Tajikistan (MNN) — A controversial law which bans most children under 18 from participating in religious activities is set to go into effect in Tajikistan once Ramadan ends.
The Law on Parental Responsibility for Education and Upbringing of Children was passed by parliament on July 21. On August 2, President Emomali Rahmon gave the law his stamp of approval as well.
"It looks like indeed this controversial Law of Parental Responsibility has actually entered the force," confirms Joel Griffith with Slavic Gospel Association. "The president did sign it. It does appear also that this particular law was the personal initiative of the president."
F18 News service notes that "religious communities of all faiths are struggling to find out how the law's almost complete ban on children's participation in religious activity will be enforced." But based on the testimonies of men like Hikmatullo Sayfullozoda of the Islamic Renaissance Party, it seems certain that the laws enforcement, to whatever degree, will begin at the end of August.
The Muslim holy month of Ramadan ends August 31. Griffith speculates that the Tajik government won't enact the law during Ramadan due to the possibility of uproar in the mostly-Muslim nation during an Islamic holy month.
When the law does go into effect, though, no one is certain what precisely it will mean. On August 16 when Forum 18 attempted to ask the Religious Affairs Committee in Dushanbe about the law, no one was prepared to explain what religious activity by children is now permitted.
"It's a little bit too soon to see just how this law will be enforced," agrees Griffith.
The Parental Responsibility Law, in practice, would place a ban on most children under 18 from participating in religious activities. The Office of Human Rights in Tajikistan told Forum 18 that the law is needed especially for parents who lose control of their children to extremist religious groups.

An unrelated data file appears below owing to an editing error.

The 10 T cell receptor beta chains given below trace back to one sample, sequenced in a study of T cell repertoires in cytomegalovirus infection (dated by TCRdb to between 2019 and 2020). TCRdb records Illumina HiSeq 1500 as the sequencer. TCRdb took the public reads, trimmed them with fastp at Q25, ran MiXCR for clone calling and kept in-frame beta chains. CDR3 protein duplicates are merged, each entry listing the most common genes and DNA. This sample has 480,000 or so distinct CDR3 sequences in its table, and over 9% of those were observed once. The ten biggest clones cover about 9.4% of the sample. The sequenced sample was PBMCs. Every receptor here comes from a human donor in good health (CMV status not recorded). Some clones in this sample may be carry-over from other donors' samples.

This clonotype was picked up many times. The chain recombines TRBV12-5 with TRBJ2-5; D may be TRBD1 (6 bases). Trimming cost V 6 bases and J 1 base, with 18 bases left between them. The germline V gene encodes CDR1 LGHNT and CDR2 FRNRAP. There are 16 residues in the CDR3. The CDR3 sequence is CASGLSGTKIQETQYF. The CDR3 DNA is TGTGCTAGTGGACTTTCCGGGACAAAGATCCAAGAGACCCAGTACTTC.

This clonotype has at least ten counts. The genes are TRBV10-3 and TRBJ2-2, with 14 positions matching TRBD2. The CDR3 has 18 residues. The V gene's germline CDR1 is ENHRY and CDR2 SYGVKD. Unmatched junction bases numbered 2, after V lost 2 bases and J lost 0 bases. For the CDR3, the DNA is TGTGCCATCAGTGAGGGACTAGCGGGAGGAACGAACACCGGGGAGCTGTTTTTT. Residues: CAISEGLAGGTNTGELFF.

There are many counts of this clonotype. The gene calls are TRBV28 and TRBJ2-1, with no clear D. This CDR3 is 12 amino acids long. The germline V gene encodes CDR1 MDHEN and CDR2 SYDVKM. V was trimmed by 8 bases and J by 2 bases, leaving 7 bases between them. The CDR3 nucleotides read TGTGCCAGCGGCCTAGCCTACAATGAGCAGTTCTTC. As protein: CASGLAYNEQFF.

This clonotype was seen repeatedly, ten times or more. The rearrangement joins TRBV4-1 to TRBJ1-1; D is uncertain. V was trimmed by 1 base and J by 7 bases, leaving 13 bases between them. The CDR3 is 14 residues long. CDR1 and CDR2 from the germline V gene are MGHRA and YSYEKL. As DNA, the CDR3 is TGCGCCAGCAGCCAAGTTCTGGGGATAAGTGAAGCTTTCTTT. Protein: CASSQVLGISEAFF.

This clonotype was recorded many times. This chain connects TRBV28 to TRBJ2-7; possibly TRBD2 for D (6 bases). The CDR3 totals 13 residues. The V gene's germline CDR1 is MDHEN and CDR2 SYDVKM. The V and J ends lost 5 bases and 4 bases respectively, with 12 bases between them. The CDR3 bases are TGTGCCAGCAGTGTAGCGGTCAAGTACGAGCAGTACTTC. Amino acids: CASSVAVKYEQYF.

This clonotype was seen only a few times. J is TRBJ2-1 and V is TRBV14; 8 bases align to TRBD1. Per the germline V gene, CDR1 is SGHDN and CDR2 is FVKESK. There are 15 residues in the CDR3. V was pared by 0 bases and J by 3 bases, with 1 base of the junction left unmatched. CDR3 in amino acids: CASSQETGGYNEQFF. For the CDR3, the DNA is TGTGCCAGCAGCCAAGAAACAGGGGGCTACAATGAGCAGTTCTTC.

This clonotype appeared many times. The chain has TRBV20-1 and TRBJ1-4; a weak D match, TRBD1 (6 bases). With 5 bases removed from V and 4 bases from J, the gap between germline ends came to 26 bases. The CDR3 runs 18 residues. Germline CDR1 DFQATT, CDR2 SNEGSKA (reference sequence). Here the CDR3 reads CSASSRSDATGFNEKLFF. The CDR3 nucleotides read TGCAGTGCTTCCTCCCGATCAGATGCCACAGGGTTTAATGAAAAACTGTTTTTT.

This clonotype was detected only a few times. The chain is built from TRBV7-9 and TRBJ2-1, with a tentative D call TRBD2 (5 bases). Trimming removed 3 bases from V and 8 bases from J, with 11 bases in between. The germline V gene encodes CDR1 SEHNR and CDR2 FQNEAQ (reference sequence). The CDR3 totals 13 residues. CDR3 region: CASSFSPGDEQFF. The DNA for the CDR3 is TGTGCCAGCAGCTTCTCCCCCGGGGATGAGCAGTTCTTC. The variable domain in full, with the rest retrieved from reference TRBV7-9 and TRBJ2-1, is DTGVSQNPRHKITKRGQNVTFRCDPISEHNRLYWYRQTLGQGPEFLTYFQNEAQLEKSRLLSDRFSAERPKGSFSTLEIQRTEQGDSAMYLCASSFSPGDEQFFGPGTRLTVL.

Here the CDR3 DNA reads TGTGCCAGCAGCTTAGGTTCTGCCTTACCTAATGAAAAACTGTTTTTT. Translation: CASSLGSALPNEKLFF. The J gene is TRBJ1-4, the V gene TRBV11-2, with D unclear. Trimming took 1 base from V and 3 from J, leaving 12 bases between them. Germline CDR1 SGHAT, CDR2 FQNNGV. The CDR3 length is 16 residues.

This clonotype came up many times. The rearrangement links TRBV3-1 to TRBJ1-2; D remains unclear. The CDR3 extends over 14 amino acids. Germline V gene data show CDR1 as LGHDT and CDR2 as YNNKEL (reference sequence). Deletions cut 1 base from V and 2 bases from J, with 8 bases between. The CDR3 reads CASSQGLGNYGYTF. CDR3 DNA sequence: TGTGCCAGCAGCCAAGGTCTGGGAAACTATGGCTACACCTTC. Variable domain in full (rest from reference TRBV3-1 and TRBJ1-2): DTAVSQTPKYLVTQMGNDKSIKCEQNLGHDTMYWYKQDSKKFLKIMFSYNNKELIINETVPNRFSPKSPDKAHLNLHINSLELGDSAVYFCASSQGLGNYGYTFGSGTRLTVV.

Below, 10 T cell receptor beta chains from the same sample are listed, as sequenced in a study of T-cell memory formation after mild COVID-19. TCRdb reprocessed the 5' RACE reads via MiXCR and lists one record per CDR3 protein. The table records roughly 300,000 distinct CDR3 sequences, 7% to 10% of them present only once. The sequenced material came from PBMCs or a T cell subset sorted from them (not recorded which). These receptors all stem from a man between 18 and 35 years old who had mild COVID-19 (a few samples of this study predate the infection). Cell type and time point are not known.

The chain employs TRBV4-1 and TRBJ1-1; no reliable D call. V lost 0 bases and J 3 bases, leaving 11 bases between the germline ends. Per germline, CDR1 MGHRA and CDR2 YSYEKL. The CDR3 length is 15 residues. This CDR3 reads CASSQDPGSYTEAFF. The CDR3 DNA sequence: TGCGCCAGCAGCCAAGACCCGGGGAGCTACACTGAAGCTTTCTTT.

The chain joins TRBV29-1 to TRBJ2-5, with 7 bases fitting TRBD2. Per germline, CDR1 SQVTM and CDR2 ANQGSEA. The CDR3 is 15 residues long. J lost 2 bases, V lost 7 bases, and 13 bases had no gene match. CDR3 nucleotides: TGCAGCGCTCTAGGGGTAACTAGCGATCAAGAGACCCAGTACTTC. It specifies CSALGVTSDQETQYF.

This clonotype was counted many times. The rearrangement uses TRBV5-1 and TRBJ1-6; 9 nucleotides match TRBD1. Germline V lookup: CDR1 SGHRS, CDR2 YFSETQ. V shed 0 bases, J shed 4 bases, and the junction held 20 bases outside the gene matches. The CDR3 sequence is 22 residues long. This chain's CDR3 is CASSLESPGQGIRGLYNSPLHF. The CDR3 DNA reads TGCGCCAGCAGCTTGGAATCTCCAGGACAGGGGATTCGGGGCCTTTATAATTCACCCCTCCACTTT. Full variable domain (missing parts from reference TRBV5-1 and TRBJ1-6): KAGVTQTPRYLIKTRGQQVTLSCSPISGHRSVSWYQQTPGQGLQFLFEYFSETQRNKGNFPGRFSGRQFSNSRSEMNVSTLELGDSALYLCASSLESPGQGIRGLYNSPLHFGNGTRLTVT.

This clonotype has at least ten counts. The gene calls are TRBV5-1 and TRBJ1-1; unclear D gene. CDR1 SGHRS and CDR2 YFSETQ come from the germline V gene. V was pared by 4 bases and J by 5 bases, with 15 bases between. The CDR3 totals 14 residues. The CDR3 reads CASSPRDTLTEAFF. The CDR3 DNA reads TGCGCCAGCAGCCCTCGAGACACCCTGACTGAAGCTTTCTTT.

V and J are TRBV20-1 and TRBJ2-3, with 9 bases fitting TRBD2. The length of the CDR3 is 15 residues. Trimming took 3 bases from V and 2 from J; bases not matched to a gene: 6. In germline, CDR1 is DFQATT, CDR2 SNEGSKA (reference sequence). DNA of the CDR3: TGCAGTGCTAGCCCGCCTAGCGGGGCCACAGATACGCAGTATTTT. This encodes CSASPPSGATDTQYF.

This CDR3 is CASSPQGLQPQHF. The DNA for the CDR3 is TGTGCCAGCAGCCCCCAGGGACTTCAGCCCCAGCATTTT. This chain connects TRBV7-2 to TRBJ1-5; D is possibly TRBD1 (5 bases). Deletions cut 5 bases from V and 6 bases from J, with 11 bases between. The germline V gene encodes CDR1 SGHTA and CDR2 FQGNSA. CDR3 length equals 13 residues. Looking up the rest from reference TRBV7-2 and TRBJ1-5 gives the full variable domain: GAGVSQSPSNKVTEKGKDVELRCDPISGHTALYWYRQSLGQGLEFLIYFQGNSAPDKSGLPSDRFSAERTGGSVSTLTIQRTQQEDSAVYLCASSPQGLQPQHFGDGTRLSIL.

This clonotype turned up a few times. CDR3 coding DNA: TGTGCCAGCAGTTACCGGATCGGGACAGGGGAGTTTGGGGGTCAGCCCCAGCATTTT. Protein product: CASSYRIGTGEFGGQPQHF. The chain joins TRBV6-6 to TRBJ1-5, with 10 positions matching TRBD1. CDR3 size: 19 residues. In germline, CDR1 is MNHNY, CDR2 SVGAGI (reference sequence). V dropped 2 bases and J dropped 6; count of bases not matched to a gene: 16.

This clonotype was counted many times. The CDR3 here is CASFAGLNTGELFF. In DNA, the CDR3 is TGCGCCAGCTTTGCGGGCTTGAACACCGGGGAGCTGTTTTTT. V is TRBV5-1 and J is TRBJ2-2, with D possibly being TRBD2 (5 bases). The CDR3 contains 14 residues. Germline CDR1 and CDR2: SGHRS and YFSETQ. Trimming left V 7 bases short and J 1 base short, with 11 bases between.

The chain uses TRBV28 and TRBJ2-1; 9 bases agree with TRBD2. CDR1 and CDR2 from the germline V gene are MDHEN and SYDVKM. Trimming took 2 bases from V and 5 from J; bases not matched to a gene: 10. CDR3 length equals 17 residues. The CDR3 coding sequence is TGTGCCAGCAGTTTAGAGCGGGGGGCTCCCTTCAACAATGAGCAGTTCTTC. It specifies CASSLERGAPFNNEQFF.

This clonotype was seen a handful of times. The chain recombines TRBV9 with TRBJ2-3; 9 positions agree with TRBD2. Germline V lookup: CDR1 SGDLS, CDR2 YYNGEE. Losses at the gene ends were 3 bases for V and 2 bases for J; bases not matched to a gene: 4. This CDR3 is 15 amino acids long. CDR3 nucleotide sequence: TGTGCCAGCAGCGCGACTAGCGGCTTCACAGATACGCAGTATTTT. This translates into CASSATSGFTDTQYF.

Whatever the intentions of the law, however, it will certainly affect ALL children of ALL religions. "That not only affects parents and their right to raise children in the faith as they choose, but also children being able to attend worship services and children being able to participate in church-led functions like summer camp ministries," explains Griffith. "It really is a serious concern for exactly what the ramifications of this law are and will be in the future."
It's hard to say what it will mean, but if the laws are enacted and put into practice, state religious affairs officials told Forum 18 that they have specialists who would be in place at religious services to be sure the laws are being followed. If they find kids or teens in religious activities, higher structures will be appealed to.
The Parental Responsibility Law even calls for parents to restrict certain types of jewelry, tattoos, and even names they can choose for their kids.
The law has been met with criticism from various religious and human rights groups, but so far, it seems to be moving full-speed ahead. Christians are bracing themselves for the September enactment of the law, but will not cease teaching their children about Christ.
"This seems to be heading back to the Soviet days where they're just going to have to do things discretely and clandestinely," notes Griffith. "So it just continues to be a matter of prayer."
Pray for protection for believers and their families, who may be targets in regard to this law in coming weeks. Continue to pray that this law might be turned around, and that the Lord would change the heart of the Tajik president so freedom to preach the Truth would reign.
SGA has several missionary contacts in Tajikistan. To track the progress of the laws as SGA hears from their missionaries, visit sga.org.